Confusion Is The First Step To Understanding

, , , | Learning | October 1, 2017

(I am male.)

Student: “[Teacher], do you have children?”

Me: “No.”

Student: “Do you have a wife?”

Me: “No.”

Student: “Do you have a girlfriend?”

Me: “No.”

Student: “Are you single?”

Me: “No.”

(The student wandered away, confused. This has happened a few times this year. One day, a student will ask the right question, and I’ll tell them about my husband of seven years. It’s a way of amusing myself.)

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Should Slide Right Past That Fact

, , , | Learning | September 29, 2017

(I am at a group interview for a supply teaching position at an international school. The job asks us to put together a slideshow about ourselves and tell why we would be a great fit for the school. The first person goes, and he does a pretty good job. He’s a bit quiet but is obviously very educated, and it looks like it is going well. That is, until he gets to the last part of the slide, that makes me do a double take.)

Teacher Candidate: *What I think I hear him say:* “…and another reason why I think I would do well here is that my girlfriend is a student here.”

(I immediately stiffened up and looked closer at the slide to see if I really heard what I thought I heard. It turns out that he said his girlfriend WAS a student here, but that didn’t make it that much better, especially considering he was in his late 20s and she was a recent graduate. I eventually got hired at the school and worked there for two years, but I never saw him again.)

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There Is Credit In Proof

, , , , | Learning | September 27, 2017

(It is when mobile phones have first became affordable and most phones are topped-up with credit. I have forgotten to take mine out of my pocket, after going to a friends house the night before. The school has a policy of taking phones from students and putting them in the main office until the end of the day. My phone rings.)

Teacher: “Phone, now!”

(I pass the phone and apologise.)

Teacher: “I might go through your phone credit at lunch just to teach you a lesson.”

(At the end of the day, I collect the phone and find out that all of the credit has been drained. I tell my parents what happened and they talk to the teacher and head teacher about it. Both deny everything.)

Dad: “You owe us over £15 in credit.”

Teacher: “I’m not paying it back. How do I know you didn’t call that number yourself? Prove it was me!”

Dad: “Pay it back and apologise.”

Teacher: “No. I’m right, and your kid should learn some respect; I’m not giving you a penny.”

(At this point, my dad, usually a very gentle person, calmly stands up, picks the teacher’s laptop up off the desk, and throws it against the wall, where it smashes into several pieces.)

Teacher: “What the…?”

Dad: “Let’s call it even.”

Teacher: “You’re gonna pay for that computer, or I’m taking you to court.”

Dad: “Prove it was me.”

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Elementary (School), My Dear Teacher

, , , , , | Learning | September 27, 2017

(This happens in the fourth grade. My teacher is reading from a popular series of mystery novels for children. When it comes to the part of the story where the detective is about to solve the case, the teacher stops reading.)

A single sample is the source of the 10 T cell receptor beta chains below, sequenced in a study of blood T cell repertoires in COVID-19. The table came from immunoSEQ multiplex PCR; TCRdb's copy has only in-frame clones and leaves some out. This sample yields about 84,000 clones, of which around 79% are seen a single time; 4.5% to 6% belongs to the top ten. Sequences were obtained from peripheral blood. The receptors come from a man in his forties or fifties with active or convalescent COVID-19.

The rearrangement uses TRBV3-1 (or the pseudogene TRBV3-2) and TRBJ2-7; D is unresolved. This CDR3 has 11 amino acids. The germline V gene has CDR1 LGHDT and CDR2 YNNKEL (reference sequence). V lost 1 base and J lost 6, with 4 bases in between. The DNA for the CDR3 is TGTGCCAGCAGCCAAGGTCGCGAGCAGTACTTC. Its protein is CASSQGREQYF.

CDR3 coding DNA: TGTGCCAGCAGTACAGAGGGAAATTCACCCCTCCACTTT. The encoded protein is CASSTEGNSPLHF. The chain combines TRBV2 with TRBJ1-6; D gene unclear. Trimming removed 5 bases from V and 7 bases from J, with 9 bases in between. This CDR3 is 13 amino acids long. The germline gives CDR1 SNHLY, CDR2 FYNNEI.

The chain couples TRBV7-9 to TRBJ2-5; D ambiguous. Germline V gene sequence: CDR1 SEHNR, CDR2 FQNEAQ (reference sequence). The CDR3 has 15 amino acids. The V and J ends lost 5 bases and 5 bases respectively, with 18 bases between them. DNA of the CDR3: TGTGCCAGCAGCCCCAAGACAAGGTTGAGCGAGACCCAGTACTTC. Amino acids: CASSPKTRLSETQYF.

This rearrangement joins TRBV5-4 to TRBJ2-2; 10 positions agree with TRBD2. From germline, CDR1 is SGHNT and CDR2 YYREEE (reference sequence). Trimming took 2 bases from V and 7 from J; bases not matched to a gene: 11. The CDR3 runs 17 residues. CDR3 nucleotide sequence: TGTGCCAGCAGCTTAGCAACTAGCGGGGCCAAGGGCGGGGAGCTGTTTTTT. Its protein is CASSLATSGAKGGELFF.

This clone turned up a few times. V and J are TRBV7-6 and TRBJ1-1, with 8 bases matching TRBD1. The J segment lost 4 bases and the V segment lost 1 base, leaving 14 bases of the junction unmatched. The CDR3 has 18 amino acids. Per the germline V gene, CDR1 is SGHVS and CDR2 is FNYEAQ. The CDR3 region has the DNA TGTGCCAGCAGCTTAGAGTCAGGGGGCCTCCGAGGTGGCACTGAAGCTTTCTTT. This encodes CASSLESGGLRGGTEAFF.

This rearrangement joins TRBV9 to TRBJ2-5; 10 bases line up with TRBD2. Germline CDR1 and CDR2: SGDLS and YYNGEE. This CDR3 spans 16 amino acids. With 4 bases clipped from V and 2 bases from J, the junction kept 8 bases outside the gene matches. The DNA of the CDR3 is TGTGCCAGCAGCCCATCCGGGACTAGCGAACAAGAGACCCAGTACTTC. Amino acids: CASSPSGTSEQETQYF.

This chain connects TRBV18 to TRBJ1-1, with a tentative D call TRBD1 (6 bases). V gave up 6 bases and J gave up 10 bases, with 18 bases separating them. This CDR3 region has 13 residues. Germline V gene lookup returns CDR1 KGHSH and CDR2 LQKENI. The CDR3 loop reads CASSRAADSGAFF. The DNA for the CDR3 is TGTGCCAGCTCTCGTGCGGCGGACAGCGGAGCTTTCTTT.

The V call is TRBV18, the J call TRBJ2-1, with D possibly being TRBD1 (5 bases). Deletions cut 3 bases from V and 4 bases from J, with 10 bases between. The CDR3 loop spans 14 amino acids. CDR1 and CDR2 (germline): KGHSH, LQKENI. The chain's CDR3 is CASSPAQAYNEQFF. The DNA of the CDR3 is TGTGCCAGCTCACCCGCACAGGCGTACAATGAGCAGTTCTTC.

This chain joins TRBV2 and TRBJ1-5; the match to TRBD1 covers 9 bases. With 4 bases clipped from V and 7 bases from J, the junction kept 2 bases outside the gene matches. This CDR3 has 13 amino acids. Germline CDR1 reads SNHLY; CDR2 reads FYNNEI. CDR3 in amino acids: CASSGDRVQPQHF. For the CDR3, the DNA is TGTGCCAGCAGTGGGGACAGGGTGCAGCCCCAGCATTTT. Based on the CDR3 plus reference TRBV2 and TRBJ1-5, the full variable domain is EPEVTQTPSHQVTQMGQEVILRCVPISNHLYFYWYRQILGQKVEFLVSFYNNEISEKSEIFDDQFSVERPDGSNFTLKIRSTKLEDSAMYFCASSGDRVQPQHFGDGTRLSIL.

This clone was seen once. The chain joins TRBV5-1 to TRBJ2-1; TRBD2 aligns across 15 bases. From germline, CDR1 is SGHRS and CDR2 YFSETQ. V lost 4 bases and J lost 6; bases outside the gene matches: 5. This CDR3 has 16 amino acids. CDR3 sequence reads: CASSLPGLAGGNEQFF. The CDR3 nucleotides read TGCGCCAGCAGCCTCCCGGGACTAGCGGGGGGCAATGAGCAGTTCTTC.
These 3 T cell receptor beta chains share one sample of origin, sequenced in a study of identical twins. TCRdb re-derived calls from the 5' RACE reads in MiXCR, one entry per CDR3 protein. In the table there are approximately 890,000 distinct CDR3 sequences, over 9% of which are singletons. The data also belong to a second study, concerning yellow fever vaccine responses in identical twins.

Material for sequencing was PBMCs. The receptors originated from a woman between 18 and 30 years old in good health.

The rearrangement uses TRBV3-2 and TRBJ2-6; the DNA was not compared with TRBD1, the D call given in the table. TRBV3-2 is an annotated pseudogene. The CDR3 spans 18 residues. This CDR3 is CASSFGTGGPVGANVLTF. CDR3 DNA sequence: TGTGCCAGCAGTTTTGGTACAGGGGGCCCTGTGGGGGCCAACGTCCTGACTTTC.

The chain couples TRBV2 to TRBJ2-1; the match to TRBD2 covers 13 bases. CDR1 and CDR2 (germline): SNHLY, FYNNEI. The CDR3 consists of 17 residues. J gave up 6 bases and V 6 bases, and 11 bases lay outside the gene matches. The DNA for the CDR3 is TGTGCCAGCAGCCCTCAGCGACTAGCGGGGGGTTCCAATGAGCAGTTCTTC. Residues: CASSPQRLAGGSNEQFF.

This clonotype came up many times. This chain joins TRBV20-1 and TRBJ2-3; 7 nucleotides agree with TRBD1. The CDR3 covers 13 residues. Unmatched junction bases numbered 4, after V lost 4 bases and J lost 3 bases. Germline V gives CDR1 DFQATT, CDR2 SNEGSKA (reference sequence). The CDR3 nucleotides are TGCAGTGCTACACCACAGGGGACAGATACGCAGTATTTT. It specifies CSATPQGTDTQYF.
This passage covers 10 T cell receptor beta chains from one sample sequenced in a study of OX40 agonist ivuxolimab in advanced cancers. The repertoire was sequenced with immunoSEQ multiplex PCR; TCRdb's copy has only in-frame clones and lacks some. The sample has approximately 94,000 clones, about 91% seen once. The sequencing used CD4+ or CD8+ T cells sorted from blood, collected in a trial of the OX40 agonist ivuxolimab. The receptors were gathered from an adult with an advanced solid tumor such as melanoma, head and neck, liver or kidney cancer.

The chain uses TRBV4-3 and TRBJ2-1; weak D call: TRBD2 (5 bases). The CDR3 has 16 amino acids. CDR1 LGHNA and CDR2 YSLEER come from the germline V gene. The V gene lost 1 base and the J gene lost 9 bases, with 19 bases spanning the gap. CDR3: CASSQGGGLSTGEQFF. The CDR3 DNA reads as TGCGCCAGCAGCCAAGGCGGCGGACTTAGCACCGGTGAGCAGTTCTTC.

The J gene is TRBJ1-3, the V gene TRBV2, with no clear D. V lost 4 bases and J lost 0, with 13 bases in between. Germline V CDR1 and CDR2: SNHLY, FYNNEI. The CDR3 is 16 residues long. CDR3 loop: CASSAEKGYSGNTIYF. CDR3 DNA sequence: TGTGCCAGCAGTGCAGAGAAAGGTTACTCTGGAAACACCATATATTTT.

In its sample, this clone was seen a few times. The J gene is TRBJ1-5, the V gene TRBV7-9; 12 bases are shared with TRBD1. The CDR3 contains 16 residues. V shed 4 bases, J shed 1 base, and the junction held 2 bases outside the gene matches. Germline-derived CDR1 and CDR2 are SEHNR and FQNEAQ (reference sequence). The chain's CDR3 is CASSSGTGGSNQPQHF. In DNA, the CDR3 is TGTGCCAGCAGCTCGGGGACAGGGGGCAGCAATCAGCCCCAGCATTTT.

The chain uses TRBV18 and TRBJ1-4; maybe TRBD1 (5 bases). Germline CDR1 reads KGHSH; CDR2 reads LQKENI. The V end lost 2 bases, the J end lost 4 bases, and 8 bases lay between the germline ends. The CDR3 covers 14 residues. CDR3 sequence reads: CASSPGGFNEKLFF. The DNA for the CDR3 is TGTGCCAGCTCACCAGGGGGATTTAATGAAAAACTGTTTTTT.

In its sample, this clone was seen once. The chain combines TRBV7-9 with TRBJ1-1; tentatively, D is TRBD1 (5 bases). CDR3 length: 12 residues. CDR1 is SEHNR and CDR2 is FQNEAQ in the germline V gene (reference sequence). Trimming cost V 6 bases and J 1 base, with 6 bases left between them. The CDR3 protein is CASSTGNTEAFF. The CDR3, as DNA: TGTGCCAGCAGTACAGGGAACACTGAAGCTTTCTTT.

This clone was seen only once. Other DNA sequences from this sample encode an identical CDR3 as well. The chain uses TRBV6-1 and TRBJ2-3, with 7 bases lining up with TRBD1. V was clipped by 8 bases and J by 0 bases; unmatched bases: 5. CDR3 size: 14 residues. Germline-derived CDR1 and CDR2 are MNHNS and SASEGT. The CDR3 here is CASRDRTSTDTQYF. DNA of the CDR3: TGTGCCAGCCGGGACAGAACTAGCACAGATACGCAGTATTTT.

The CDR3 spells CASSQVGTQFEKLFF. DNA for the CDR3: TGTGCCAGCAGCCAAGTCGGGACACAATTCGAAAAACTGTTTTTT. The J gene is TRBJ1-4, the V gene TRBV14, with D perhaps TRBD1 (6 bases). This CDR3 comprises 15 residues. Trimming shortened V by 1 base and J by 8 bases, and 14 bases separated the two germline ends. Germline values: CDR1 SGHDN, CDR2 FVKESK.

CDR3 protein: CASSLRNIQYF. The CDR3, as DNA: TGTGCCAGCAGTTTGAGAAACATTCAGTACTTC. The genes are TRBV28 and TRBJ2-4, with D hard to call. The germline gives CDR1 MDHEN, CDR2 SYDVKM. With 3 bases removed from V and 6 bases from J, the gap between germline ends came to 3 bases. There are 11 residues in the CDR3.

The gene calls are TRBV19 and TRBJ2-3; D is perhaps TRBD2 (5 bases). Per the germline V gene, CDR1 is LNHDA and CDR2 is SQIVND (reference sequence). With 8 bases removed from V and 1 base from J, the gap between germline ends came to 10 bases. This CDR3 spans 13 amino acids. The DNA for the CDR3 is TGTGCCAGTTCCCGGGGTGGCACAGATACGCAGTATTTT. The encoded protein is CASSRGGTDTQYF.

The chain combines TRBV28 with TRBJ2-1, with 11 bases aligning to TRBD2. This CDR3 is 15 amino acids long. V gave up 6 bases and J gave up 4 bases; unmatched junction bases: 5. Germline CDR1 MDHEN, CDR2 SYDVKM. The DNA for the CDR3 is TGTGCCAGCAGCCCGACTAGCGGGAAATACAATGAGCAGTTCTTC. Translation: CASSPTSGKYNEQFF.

Teacher: “Now, can anyone here solve this mystery?”

Me: “I can!”

(I then proceed to lay out, in a very methodical manner, step-by-step, the criminal’s entire plot and the evidence that led to the detective discovering him. My teacher, and the entire class, stand there agog at my deductive reasoning. After some stunned silence, the teacher speaks.)

Teacher: “Um…yeah. That’s exactly right. How on earth did you ever figure that out?”

Me: “Well, um, I’ve already read this one.”

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A Shocking Piece Of Journalism

, , , , | Learning | September 27, 2017

(I am reporter for the school newspaper. I am assigned to interview several teachers on what their first jobs were, before they finished school and became teachers. Most of the jobs are pretty standard: food service, landscaping, there was one teacher who was a live-in nanny, etc. Then I decide to interview our school’s wrestling coach. He is an older man with a big personality, so I think for sure he will have had an interesting first job.)

Me: “Thank you for letting me interview you, Coach. Can you please tell me about the first job you ever had?”

Coach: *thinks for a minute* “I was a fish shocker!”

Me: “Huh?” *thinking I heard him wrong, though what could you possibly mistake for “fish shocker”?*

Coach: “Yeah! A fish shocker!”

Me: “I… uh… I need more details.”

Coach: “I’d set up this device at the lakes, and shock the water so all the fish would float up to the surface.”

Me: “And why did you do that?”

Coach: *slaps the top of his desk and laughs* “So they could be counted, of course! They’d wake up eventually and swim away, so we had to count fast!”

Me: “Uh-huh, okay, great. Anything else?”

Coach: “Nope, that was it.”

Me: “Well, thank you. This should be an interesting article.”

(Later, while writing the article, I did some research and figured out he was talking about electrofishing. At the time, I had no clue that was an actual thing someone could do for a job. We featured the coach’s story in the article and for a couple of weeks, kids went around saying they were going to be “fish shockers” when they grew up!)

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